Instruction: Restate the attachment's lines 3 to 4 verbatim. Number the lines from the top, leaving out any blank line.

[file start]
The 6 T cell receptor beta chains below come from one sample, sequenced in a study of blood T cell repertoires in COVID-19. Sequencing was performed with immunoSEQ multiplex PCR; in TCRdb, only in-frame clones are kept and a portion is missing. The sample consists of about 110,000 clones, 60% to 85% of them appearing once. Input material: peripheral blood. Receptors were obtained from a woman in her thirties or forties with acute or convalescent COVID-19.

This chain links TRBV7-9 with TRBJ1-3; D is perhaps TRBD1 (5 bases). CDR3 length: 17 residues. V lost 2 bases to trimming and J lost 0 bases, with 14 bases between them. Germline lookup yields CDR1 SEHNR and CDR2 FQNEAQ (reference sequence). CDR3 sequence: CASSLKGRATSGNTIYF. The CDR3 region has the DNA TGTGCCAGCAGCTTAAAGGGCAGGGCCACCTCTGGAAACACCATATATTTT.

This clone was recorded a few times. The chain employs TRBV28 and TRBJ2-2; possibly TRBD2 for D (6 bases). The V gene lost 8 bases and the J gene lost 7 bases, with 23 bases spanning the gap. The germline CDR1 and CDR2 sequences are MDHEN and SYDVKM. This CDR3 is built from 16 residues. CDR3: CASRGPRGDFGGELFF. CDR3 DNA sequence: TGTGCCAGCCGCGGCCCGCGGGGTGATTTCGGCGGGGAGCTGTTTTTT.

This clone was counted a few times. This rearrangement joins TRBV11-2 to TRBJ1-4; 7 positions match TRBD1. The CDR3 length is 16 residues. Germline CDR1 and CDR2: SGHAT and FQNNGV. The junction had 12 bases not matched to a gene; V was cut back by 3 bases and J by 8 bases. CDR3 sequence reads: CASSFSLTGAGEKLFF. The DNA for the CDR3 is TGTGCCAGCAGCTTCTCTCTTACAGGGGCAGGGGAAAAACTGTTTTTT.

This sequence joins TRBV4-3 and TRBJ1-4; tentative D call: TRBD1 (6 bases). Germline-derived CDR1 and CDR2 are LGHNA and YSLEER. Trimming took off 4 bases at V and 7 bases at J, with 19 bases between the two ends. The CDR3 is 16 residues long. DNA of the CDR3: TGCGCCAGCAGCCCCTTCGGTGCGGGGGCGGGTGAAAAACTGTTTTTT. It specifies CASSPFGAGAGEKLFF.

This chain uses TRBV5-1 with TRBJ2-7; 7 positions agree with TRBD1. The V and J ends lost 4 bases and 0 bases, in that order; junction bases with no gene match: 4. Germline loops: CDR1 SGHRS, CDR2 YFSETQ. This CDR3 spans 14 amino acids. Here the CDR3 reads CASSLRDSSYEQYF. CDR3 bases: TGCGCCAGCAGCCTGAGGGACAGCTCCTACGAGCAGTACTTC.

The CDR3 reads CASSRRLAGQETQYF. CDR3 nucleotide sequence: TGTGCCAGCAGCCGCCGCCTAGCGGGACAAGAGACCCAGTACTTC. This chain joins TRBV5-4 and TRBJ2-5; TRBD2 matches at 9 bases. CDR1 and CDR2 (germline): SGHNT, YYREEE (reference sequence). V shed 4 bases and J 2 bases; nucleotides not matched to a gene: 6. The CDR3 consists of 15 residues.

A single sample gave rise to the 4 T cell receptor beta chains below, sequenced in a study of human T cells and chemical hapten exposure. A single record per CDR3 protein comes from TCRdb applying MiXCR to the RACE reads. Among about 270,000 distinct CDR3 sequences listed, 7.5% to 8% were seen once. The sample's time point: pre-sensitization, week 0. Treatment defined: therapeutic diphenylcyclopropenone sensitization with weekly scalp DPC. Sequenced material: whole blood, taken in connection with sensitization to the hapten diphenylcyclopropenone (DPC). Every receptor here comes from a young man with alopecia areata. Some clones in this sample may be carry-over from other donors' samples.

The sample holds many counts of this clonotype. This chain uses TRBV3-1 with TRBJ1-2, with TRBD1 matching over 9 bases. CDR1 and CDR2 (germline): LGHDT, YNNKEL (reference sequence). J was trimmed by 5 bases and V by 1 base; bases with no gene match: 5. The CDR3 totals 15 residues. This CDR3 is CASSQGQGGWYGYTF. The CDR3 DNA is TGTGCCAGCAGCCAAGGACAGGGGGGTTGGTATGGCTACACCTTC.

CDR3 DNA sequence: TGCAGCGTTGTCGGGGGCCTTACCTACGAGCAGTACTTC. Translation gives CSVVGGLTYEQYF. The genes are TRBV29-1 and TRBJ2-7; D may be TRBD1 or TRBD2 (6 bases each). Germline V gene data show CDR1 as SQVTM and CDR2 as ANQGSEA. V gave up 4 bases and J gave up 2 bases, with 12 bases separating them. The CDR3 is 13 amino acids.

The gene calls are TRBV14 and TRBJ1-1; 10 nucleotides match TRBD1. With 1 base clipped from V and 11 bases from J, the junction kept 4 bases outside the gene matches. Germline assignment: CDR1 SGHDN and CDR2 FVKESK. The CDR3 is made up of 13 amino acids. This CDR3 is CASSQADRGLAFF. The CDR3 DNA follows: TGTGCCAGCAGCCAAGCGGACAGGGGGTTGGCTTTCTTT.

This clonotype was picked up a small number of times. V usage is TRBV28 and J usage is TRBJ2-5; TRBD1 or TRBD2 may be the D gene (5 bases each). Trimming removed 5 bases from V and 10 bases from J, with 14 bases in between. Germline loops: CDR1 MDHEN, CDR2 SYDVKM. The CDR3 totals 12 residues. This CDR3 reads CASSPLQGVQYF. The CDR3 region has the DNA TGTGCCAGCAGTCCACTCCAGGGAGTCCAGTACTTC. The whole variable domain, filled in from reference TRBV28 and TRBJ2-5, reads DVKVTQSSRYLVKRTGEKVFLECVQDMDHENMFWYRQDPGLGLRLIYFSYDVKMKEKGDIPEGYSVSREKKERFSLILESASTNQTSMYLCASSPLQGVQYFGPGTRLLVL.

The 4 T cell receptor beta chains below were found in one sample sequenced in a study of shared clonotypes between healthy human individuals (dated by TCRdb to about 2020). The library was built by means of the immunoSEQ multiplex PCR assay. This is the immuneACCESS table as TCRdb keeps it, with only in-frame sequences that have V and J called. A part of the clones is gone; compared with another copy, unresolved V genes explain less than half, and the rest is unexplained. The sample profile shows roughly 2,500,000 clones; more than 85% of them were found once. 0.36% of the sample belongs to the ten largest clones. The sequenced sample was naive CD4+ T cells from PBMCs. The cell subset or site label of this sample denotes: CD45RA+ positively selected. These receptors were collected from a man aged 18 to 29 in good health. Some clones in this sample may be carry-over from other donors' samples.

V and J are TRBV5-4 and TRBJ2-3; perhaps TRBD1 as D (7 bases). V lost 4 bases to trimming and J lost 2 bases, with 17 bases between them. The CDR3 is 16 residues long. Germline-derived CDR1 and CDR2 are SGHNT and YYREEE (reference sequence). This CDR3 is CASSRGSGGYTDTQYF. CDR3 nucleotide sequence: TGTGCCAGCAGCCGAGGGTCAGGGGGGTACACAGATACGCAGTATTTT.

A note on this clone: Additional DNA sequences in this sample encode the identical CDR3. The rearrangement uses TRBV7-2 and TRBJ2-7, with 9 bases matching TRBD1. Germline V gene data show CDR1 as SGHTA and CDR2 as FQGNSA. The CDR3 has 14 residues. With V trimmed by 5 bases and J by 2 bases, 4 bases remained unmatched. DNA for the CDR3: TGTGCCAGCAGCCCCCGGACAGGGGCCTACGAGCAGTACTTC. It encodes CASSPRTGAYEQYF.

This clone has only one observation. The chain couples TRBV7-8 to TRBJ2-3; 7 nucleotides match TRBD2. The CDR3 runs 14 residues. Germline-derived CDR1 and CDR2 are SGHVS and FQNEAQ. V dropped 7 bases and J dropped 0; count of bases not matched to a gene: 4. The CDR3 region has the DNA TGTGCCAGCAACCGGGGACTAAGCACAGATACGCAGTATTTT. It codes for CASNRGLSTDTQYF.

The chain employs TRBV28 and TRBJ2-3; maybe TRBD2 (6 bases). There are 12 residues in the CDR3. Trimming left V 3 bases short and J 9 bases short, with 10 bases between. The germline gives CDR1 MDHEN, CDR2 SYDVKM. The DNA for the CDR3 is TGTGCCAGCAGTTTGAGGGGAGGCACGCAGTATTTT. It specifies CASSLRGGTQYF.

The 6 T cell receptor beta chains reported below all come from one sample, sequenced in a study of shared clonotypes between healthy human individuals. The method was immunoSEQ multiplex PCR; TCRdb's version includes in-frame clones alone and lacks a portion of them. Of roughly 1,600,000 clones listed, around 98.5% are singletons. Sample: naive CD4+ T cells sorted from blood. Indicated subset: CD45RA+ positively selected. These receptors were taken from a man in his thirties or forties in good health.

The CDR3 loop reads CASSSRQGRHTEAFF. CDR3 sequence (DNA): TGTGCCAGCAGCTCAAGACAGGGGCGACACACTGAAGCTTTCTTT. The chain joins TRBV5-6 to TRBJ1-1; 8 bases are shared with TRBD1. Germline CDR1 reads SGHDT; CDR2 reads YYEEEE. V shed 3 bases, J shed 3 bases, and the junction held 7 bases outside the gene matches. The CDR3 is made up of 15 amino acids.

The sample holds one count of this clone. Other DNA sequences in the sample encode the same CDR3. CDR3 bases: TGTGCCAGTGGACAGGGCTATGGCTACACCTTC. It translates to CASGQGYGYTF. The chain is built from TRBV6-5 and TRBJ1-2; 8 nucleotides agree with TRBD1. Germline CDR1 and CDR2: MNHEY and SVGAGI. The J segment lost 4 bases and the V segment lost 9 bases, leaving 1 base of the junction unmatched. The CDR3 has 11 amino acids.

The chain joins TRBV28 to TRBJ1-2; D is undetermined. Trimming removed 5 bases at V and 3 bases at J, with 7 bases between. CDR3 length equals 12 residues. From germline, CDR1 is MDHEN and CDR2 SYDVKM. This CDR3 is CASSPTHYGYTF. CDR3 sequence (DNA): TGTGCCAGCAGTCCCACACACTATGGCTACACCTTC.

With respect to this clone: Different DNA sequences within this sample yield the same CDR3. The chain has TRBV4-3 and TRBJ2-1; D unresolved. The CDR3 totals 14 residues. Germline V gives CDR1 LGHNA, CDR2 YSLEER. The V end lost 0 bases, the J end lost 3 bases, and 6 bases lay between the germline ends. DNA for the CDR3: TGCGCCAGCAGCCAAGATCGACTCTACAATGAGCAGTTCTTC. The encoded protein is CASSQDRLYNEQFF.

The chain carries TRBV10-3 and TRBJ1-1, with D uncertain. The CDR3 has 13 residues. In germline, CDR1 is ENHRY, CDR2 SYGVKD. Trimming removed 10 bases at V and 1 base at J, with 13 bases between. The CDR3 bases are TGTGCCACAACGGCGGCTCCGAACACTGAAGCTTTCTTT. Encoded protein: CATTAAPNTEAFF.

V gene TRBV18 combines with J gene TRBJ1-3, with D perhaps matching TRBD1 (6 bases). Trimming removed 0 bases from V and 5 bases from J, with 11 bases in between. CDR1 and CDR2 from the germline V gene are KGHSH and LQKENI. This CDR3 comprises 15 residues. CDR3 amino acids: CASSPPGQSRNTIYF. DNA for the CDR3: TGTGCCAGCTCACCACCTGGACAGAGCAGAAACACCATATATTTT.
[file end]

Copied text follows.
This clone was recorded a few times. The chain employs TRBV28 and TRBJ2-2; possibly TRBD2 for D (6 bases). The V gene lost 8 bases and the J gene lost 7 bases, with 23 bases spanning the gap. The germline CDR1 and CDR2 sequences are MDHEN and SYDVKM. This CDR3 is built from 16 residues. CDR3: CASRGPRGDFGGELFF. CDR3 DNA sequence: TGTGCCAGCCGCGGCCCGCGGGGTGATTTCGGCGGGGAGCTGTTTTTT.

This clone was counted a few times. This rearrangement joins TRBV11-2 to TRBJ1-4; 7 positions match TRBD1. The CDR3 length is 16 residues. Germline CDR1 and CDR2: SGHAT and FQNNGV. The junction had 12 bases not matched to a gene; V was cut back by 3 bases and J by 8 bases. CDR3 sequence reads: CASSFSLTGAGEKLFF. The DNA for the CDR3 is TGTGCCAGCAGCTTCTCTCTTACAGGGGCAGGGGAAAAACTGTTTTTT.